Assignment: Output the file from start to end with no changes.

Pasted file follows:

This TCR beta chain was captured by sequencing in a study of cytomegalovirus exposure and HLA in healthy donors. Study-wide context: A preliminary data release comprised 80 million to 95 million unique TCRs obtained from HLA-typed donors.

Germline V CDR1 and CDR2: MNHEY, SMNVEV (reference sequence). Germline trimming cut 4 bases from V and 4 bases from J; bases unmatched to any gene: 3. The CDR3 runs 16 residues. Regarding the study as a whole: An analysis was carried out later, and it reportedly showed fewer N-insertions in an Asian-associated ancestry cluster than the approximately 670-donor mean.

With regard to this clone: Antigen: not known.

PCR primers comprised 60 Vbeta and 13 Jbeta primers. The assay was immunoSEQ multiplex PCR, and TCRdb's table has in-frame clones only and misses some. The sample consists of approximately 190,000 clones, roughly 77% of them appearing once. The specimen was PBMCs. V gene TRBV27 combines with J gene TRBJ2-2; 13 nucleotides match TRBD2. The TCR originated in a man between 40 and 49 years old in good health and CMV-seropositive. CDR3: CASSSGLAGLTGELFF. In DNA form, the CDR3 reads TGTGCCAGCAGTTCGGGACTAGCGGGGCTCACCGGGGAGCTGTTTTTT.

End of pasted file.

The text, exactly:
This TCR beta chain was captured by sequencing in a study of cytomegalovirus exposure and HLA in healthy donors. Study-wide context: A preliminary data release comprised 80 million to 95 million unique TCRs obtained from HLA-typed donors.

Germline V CDR1 and CDR2: MNHEY, SMNVEV (reference sequence). Germline trimming cut 4 bases from V and 4 bases from J; bases unmatched to any gene: 3. The CDR3 runs 16 residues. Regarding the study as a whole: An analysis was carried out later, and it reportedly showed fewer N-insertions in an Asian-associated ancestry cluster than the approximately 670-donor mean.

With regard to this clone: Antigen: not known.

PCR primers comprised 60 Vbeta and 13 Jbeta primers. The assay was immunoSEQ multiplex PCR, and TCRdb's table has in-frame clones only and misses some. The sample consists of approximately 190,000 clones, roughly 77% of them appearing once. The specimen was PBMCs. V gene TRBV27 combines with J gene TRBJ2-2; 13 nucleotides match TRBD2. The TCR originated in a man between 40 and 49 years old in good health and CMV-seropositive. CDR3: CASSSGLAGLTGELFF. In DNA form, the CDR3 reads TGTGCCAGCAGTTCGGGACTAGCGGGGCTCACCGGGGAGCTGTTTTTT.